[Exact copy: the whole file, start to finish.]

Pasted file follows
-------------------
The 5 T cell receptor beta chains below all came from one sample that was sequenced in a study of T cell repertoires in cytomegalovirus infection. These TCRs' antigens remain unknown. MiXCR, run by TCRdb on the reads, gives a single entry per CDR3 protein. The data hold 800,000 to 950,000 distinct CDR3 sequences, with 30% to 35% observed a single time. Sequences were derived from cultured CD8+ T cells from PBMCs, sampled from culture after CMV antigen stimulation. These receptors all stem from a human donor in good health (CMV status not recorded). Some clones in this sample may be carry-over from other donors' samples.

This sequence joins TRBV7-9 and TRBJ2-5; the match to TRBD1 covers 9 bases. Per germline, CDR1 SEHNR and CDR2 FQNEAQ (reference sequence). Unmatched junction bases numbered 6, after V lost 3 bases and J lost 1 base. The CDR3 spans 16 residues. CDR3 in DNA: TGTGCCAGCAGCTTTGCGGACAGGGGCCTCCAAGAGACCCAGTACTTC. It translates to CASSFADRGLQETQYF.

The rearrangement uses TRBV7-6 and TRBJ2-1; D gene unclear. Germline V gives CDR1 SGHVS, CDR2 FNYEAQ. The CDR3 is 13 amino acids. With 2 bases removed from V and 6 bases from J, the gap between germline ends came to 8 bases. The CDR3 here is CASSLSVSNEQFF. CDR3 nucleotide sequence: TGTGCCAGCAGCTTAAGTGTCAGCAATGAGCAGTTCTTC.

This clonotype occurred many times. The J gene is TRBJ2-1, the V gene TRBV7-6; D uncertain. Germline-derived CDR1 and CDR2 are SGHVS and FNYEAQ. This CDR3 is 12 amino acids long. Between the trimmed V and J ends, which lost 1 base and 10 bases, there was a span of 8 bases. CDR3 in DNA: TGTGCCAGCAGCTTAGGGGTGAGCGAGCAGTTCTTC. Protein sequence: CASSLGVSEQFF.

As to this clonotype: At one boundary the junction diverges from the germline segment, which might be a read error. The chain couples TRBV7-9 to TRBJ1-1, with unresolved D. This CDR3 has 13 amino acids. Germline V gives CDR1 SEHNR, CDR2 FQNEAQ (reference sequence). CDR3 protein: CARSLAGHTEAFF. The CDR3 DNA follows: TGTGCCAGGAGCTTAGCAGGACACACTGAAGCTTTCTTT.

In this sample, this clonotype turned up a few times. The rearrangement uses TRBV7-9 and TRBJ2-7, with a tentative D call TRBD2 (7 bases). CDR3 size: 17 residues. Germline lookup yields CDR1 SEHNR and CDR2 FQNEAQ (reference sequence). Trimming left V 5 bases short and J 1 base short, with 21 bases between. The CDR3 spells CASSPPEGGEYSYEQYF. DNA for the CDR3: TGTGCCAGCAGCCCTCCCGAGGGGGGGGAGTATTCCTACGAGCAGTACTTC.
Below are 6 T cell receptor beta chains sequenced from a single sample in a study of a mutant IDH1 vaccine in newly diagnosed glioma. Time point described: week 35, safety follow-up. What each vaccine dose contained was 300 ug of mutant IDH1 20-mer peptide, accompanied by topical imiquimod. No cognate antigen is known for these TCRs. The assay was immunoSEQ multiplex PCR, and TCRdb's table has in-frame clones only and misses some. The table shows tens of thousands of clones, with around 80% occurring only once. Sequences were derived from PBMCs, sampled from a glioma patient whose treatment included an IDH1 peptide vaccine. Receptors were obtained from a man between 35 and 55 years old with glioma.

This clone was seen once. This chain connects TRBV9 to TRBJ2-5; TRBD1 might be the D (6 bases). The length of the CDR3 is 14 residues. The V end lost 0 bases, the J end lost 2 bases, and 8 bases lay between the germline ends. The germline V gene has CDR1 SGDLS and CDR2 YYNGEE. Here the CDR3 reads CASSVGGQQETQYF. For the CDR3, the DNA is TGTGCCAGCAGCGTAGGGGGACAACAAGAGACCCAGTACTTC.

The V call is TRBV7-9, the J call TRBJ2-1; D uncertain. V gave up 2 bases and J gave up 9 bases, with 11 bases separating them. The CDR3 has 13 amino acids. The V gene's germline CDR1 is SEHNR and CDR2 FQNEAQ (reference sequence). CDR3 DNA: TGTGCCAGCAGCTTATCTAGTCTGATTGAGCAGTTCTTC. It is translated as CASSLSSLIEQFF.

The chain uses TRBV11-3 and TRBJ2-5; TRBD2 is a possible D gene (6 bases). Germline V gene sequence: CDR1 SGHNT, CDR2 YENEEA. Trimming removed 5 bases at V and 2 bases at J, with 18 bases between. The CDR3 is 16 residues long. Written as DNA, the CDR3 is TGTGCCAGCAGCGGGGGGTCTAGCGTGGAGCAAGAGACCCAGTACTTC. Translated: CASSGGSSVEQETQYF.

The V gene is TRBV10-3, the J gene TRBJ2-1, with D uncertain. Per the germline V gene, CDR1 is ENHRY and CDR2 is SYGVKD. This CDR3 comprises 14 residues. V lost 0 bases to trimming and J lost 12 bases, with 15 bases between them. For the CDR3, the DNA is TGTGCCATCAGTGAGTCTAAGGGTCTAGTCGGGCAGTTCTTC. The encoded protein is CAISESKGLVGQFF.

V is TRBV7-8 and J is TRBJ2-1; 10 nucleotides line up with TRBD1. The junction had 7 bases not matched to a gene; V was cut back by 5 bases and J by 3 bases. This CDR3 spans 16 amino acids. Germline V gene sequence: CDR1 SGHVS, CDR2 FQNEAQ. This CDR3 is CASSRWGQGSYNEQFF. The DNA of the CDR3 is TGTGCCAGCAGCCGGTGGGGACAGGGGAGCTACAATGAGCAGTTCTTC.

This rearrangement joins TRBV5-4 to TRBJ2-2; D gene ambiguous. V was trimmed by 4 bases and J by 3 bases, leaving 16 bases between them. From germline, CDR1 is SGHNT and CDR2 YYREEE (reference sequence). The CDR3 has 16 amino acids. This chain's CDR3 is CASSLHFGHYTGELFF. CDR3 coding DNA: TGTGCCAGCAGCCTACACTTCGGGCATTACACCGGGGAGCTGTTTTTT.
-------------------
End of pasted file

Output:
The 5 T cell receptor beta chains below all came from one sample that was sequenced in a study of T cell repertoires in cytomegalovirus infection. These TCRs' antigens remain unknown. MiXCR, run by TCRdb on the reads, gives a single entry per CDR3 protein. The data hold 800,000 to 950,000 distinct CDR3 sequences, with 30% to 35% observed a single time. Sequences were derived from cultured CD8+ T cells from PBMCs, sampled from culture after CMV antigen stimulation. These receptors all stem from a human donor in good health (CMV status not recorded). Some clones in this sample may be carry-over from other donors' samples.

This sequence joins TRBV7-9 and TRBJ2-5; the match to TRBD1 covers 9 bases. Per germline, CDR1 SEHNR and CDR2 FQNEAQ (reference sequence). Unmatched junction bases numbered 6, after V lost 3 bases and J lost 1 base. The CDR3 spans 16 residues. CDR3 in DNA: TGTGCCAGCAGCTTTGCGGACAGGGGCCTCCAAGAGACCCAGTACTTC. It translates to CASSFADRGLQETQYF.

The rearrangement uses TRBV7-6 and TRBJ2-1; D gene unclear. Germline V gives CDR1 SGHVS, CDR2 FNYEAQ. The CDR3 is 13 amino acids. With 2 bases removed from V and 6 bases from J, the gap between germline ends came to 8 bases. The CDR3 here is CASSLSVSNEQFF. CDR3 nucleotide sequence: TGTGCCAGCAGCTTAAGTGTCAGCAATGAGCAGTTCTTC.

This clonotype occurred many times. The J gene is TRBJ2-1, the V gene TRBV7-6; D uncertain. Germline-derived CDR1 and CDR2 are SGHVS and FNYEAQ. This CDR3 is 12 amino acids long. Between the trimmed V and J ends, which lost 1 base and 10 bases, there was a span of 8 bases. CDR3 in DNA: TGTGCCAGCAGCTTAGGGGTGAGCGAGCAGTTCTTC. Protein sequence: CASSLGVSEQFF.

As to this clonotype: At one boundary the junction diverges from the germline segment, which might be a read error. The chain couples TRBV7-9 to TRBJ1-1, with unresolved D. This CDR3 has 13 amino acids. Germline V gives CDR1 SEHNR, CDR2 FQNEAQ (reference sequence). CDR3 protein: CARSLAGHTEAFF. The CDR3 DNA follows: TGTGCCAGGAGCTTAGCAGGACACACTGAAGCTTTCTTT.

In this sample, this clonotype turned up a few times. The rearrangement uses TRBV7-9 and TRBJ2-7, with a tentative D call TRBD2 (7 bases). CDR3 size: 17 residues. Germline lookup yields CDR1 SEHNR and CDR2 FQNEAQ (reference sequence). Trimming left V 5 bases short and J 1 base short, with 21 bases between. The CDR3 spells CASSPPEGGEYSYEQYF. DNA for the CDR3: TGTGCCAGCAGCCCTCCCGAGGGGGGGGAGTATTCCTACGAGCAGTACTTC.
Below are 6 T cell receptor beta chains sequenced from a single sample in a study of a mutant IDH1 vaccine in newly diagnosed glioma. Time point described: week 35, safety follow-up. What each vaccine dose contained was 300 ug of mutant IDH1 20-mer peptide, accompanied by topical imiquimod. No cognate antigen is known for these TCRs. The assay was immunoSEQ multiplex PCR, and TCRdb's table has in-frame clones only and misses some. The table shows tens of thousands of clones, with around 80% occurring only once. Sequences were derived from PBMCs, sampled from a glioma patient whose treatment included an IDH1 peptide vaccine. Receptors were obtained from a man between 35 and 55 years old with glioma.

This clone was seen once. This chain connects TRBV9 to TRBJ2-5; TRBD1 might be the D (6 bases). The length of the CDR3 is 14 residues. The V end lost 0 bases, the J end lost 2 bases, and 8 bases lay between the germline ends. The germline V gene has CDR1 SGDLS and CDR2 YYNGEE. Here the CDR3 reads CASSVGGQQETQYF. For the CDR3, the DNA is TGTGCCAGCAGCGTAGGGGGACAACAAGAGACCCAGTACTTC.

The V call is TRBV7-9, the J call TRBJ2-1; D uncertain. V gave up 2 bases and J gave up 9 bases, with 11 bases separating them. The CDR3 has 13 amino acids. The V gene's germline CDR1 is SEHNR and CDR2 FQNEAQ (reference sequence). CDR3 DNA: TGTGCCAGCAGCTTATCTAGTCTGATTGAGCAGTTCTTC. It is translated as CASSLSSLIEQFF.

The chain uses TRBV11-3 and TRBJ2-5; TRBD2 is a possible D gene (6 bases). Germline V gene sequence: CDR1 SGHNT, CDR2 YENEEA. Trimming removed 5 bases at V and 2 bases at J, with 18 bases between. The CDR3 is 16 residues long. Written as DNA, the CDR3 is TGTGCCAGCAGCGGGGGGTCTAGCGTGGAGCAAGAGACCCAGTACTTC. Translated: CASSGGSSVEQETQYF.

The V gene is TRBV10-3, the J gene TRBJ2-1, with D uncertain. Per the germline V gene, CDR1 is ENHRY and CDR2 is SYGVKD. This CDR3 comprises 14 residues. V lost 0 bases to trimming and J lost 12 bases, with 15 bases between them. For the CDR3, the DNA is TGTGCCATCAGTGAGTCTAAGGGTCTAGTCGGGCAGTTCTTC. The encoded protein is CAISESKGLVGQFF.

V is TRBV7-8 and J is TRBJ2-1; 10 nucleotides line up with TRBD1. The junction had 7 bases not matched to a gene; V was cut back by 5 bases and J by 3 bases. This CDR3 spans 16 amino acids. Germline V gene sequence: CDR1 SGHVS, CDR2 FQNEAQ. This CDR3 is CASSRWGQGSYNEQFF. The DNA of the CDR3 is TGTGCCAGCAGCCGGTGGGGACAGGGGAGCTACAATGAGCAGTTCTTC.

This rearrangement joins TRBV5-4 to TRBJ2-2; D gene ambiguous. V was trimmed by 4 bases and J by 3 bases, leaving 16 bases between them. From germline, CDR1 is SGHNT and CDR2 YYREEE (reference sequence). The CDR3 has 16 amino acids. This chain's CDR3 is CASSLHFGHYTGELFF. CDR3 coding DNA: TGTGCCAGCAGCCTACACTTCGGGCATTACACCGGGGAGCTGTTTTTT.